Published on February 18, 2021

Anyone who handles electrical equipment has encountered some form of switchgear. This term encompasses numerous pieces of technology that help to manage an electrical supply system. Whether you work with indoor electrical cabinets or generators outside commercial buildings, switchgear installations prevent current overloads.

The main function of switchgear is to shield electrical systems from irreversible damage such as overheating or combustion due to severe overload. Having switchgear systems in place is a proactive way to protect the machines, generators and equipment companies rely on to fulfill their responsibilities.

Common Examples of Switchgear

Switchgear has a permanent home in all industries. You can think of this technology as a means of cutting off currents before they get a chance to put humans, equipment, and machines at risk of an emergency.

One prime example of switchgear technology would be a circuit breaker in a residential or commercial building. If property owners draw too much power from an electrical source, there are elements in place to disconnect the fuses for the health of the system. Industrial switchgear operates similarly, but the technologies are engineered to deal with vast amounts of power.

Review the details below to understand common forms of switchgear, such as:

  • Fuses
  • Isolator controls
  • Circuit breakers
  • Switches
  • Relays
  • Indicating instruments
  • Current transformers

Switchgear Functionality and Placement

All switchgear is integrated within an electric supply system. Most technologies are to activate automatically in case of a surge, but there are instances when an equipment operator may use manual controls to achieve the same results.

Switchgear systems are to be placed in both high- and low-voltage areas of an electrical assembly. Two of the most important pieces of switchgear installations are relays and circuit breakers for current interruption. Below is an outline of how switchgear installations work:

  1. An electrical fault is detected.
  2. Relays work to close off the area of the circuit where the issue is present.
  3. The corrupted part of the electrical system is de-energized.
  4. Stable parts of the electrical system continue to function as intended.

Determining the Right Switchgear for an Electrical System

The types of switchgear present in an electrical system will be based on application and voltage. Generally, switchgear is rated on whether an electrical network runs on low, medium or high levels of power. Understanding voltage classifications and equipment specifications makes it possible for a professional to install, inspect and troubleshoot electrical systems with care.

Speaking to a credible installer will help you determine the correct approach for preventing an electrical overload. Low-, medium- and high-voltage switchgear are categorized according to specific criteria:

  • Low-voltage switchgear: For systems running on 1,000 volts of AC power or less.
  • Medium-voltage switchgear: Suitable for machines operating on 1,000 to 35,000 volts of AC power.
  • High-voltage switchgear: Necessary for any electrical system using more than 35,000 volts of AC power.

What Is Switchgear Insulation in a Power System?

Power systems feature enclosures where fuses, switches, circuit breakers and other components are hidden from environmental elements. Insulation mediums are common within electrical power housings to limit the chances of an arc flash. A switchgear enclosure will include one of the following insulation agents for protection and emergency cooling:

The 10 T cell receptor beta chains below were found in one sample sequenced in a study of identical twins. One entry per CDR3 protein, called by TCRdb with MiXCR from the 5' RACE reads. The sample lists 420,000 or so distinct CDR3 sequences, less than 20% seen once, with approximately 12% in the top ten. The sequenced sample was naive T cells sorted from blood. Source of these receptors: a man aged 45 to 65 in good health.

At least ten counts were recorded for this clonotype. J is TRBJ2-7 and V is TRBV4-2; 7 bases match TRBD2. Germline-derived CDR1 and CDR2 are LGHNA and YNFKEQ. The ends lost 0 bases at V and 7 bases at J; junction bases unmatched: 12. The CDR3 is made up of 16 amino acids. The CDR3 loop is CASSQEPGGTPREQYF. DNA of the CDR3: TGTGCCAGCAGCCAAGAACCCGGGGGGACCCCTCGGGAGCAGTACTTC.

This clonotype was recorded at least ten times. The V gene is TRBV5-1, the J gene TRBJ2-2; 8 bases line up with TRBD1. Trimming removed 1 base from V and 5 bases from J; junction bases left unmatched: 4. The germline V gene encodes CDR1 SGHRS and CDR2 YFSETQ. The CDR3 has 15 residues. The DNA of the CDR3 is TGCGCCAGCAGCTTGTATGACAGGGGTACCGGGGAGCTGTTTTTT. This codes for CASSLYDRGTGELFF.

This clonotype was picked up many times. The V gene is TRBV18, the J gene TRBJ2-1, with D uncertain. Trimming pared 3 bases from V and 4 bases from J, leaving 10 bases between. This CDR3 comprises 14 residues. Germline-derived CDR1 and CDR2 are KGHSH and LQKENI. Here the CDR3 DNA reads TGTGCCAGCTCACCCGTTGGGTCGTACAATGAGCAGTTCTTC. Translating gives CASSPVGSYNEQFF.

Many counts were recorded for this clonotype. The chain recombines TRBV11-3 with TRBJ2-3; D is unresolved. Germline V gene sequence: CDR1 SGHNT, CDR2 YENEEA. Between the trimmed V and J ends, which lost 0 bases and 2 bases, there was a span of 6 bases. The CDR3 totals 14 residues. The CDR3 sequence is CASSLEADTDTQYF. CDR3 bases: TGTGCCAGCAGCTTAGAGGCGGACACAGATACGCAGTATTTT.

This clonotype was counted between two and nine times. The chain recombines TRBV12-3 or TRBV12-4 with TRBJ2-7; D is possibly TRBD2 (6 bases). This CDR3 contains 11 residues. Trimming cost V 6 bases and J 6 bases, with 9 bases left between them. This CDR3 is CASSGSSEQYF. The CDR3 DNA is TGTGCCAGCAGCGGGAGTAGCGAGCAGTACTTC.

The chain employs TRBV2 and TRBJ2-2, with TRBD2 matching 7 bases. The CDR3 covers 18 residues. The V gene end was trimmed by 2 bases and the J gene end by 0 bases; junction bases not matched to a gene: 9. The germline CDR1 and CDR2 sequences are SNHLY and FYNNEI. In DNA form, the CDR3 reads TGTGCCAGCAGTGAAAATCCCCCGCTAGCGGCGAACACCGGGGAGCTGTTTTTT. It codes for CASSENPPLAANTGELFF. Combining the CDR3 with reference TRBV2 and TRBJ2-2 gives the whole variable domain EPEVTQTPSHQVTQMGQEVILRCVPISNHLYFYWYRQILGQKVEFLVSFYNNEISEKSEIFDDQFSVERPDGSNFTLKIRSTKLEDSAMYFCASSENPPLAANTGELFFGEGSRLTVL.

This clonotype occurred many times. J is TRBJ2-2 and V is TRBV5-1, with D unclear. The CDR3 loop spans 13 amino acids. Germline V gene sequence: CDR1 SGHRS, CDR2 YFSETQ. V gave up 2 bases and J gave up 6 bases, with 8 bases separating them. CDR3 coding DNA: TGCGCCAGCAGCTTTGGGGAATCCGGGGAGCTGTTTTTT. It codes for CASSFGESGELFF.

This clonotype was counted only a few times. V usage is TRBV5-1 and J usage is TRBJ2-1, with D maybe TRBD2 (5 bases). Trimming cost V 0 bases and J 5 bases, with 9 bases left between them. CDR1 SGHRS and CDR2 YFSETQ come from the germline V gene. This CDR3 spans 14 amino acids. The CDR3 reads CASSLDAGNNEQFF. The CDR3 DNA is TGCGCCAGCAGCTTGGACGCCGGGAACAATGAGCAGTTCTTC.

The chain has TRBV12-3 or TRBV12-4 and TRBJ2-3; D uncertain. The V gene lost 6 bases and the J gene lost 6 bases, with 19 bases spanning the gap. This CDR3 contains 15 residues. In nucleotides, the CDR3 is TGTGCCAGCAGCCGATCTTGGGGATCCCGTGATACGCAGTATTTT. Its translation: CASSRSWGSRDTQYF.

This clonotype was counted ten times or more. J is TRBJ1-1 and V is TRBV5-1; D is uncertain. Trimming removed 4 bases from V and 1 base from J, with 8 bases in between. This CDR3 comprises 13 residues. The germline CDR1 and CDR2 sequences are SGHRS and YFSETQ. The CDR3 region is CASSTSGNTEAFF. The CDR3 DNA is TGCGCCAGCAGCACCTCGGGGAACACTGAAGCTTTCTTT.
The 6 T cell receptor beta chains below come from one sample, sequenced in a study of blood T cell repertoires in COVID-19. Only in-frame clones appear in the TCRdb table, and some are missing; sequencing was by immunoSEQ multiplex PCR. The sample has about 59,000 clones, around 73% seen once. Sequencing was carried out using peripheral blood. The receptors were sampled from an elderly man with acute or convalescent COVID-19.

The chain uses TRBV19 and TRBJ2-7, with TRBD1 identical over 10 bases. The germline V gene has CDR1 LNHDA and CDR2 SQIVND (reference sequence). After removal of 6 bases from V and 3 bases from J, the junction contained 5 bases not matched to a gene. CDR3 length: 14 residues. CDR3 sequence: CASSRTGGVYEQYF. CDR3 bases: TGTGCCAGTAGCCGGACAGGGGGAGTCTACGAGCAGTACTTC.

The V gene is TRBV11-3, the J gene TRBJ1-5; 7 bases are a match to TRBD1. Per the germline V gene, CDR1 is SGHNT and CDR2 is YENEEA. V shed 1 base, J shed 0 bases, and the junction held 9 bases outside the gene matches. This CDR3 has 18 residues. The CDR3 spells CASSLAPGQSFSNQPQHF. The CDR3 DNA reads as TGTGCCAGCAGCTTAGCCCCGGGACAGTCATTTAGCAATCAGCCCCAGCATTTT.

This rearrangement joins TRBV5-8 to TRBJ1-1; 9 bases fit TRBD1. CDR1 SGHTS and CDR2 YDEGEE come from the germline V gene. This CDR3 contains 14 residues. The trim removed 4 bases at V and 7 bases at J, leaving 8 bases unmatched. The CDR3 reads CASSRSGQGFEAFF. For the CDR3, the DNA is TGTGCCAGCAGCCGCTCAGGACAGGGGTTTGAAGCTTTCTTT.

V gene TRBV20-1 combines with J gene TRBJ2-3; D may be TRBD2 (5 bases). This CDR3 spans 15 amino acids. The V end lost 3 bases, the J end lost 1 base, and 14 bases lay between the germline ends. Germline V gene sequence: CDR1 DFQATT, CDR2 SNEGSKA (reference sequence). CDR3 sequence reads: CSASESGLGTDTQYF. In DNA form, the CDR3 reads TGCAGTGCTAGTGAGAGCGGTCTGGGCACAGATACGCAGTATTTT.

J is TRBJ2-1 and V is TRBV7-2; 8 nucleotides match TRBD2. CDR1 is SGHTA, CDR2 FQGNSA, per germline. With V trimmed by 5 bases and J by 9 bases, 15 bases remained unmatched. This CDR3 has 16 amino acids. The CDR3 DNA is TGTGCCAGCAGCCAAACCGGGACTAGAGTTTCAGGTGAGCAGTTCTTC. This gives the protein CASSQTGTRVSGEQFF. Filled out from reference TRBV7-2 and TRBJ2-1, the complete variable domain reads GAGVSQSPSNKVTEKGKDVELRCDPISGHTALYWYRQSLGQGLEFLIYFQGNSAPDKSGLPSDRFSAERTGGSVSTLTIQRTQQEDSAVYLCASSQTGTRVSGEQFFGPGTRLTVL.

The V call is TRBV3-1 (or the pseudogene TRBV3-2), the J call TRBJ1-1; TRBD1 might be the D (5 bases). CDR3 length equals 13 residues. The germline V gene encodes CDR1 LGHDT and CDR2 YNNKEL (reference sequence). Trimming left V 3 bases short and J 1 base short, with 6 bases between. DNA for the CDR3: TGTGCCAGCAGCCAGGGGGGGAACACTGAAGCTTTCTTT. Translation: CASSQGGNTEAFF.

• Air: One of the most cost-effective insulators for power systems. Electrical housings must be large to accommodate pieces that can withstand a sudden arc flash.
  • Gas: Switchgear may be surrounded by pressurized gases like Sulfur Hexafluoride. Gas insulation methods work well in tight spaces and utilize tanks for power transmission.
  • Oil: Mineral oil can be used to stop the movement of an electrical arc. This insulation medium creates a bubble across the path of the arc so that it can’t restrike.

Power Distribution and Paralleling Switchgear

Voltage currents move about power systems in an organized fashion for stability. The type of switchgear necessary for a machine will depend on what an electrical engineer hopes to achieve by integrating the technology. Individuals using switchgear for power distribution or paralleling effects will follow different installation procedures:

What Is a Power Distribution Switchgear?

Power distribution switchgear directs current and overloads appropriately. This process might involve closing off specific circuits until the equipment resets or returns to normal operating conditions. As the name implies, distribution switchgear selects a path for current without harming nearby connections.

What Is a Paralleling Switchgear?

Paralleling switchgear is recommended when multiple power generators are linked to the same network. For example, if a main generator fails, there are backups in place to keep systems running 24/7/365.

Paralleling switchgear allows for power load management and system service and repairs. Businesses can have several generators running on standby, and each piece of equipment is synchronized in terms of voltage, frequency and phase angle. With paralleling switchgear, users can direct the correct level of power to equipment with more than one connected generator.

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Power Products & Solutions is your source for electrical system testing, repairs and preventative maintenance. Our technicians have been serving the South East Region for over 30 years, and we’ll visit your facility at a time convenient for you. From system diagnostics to component replacement services, we’re your NETA-certified company that completes jobs on time and on budget.

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